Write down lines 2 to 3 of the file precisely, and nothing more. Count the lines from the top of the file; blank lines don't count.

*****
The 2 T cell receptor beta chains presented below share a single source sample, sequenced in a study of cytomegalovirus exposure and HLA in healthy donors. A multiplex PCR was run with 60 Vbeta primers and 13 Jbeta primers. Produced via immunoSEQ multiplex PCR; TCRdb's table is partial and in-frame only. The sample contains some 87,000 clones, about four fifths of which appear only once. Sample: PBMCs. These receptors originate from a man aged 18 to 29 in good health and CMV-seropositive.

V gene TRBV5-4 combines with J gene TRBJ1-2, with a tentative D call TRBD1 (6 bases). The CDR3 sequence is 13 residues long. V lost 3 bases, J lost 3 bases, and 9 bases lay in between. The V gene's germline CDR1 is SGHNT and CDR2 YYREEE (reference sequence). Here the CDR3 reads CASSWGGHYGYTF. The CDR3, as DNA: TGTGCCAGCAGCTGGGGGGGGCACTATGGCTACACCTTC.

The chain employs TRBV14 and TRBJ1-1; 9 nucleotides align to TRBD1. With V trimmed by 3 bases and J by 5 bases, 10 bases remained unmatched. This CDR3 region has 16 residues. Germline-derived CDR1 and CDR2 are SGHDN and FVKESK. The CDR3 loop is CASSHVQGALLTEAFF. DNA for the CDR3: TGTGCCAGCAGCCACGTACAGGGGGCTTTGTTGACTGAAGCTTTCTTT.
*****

V gene TRBV5-4 combines with J gene TRBJ1-2, with a tentative D call TRBD1 (6 bases). The CDR3 sequence is 13 residues long. V lost 3 bases, J lost 3 bases, and 9 bases lay in between. The V gene's germline CDR1 is SGHNT and CDR2 YYREEE (reference sequence). Here the CDR3 reads CASSWGGHYGYTF. The CDR3, as DNA: TGTGCCAGCAGCTGGGGGGGGCACTATGGCTACACCTTC.

The chain employs TRBV14 and TRBJ1-1; 9 nucleotides align to TRBD1. With V trimmed by 3 bases and J by 5 bases, 10 bases remained unmatched. This CDR3 region has 16 residues. Germline-derived CDR1 and CDR2 are SGHDN and FVKESK. The CDR3 loop is CASSHVQGALLTEAFF. DNA for the CDR3: TGTGCCAGCAGCCACGTACAGGGGGCTTTGTTGACTGAAGCTTTCTTT.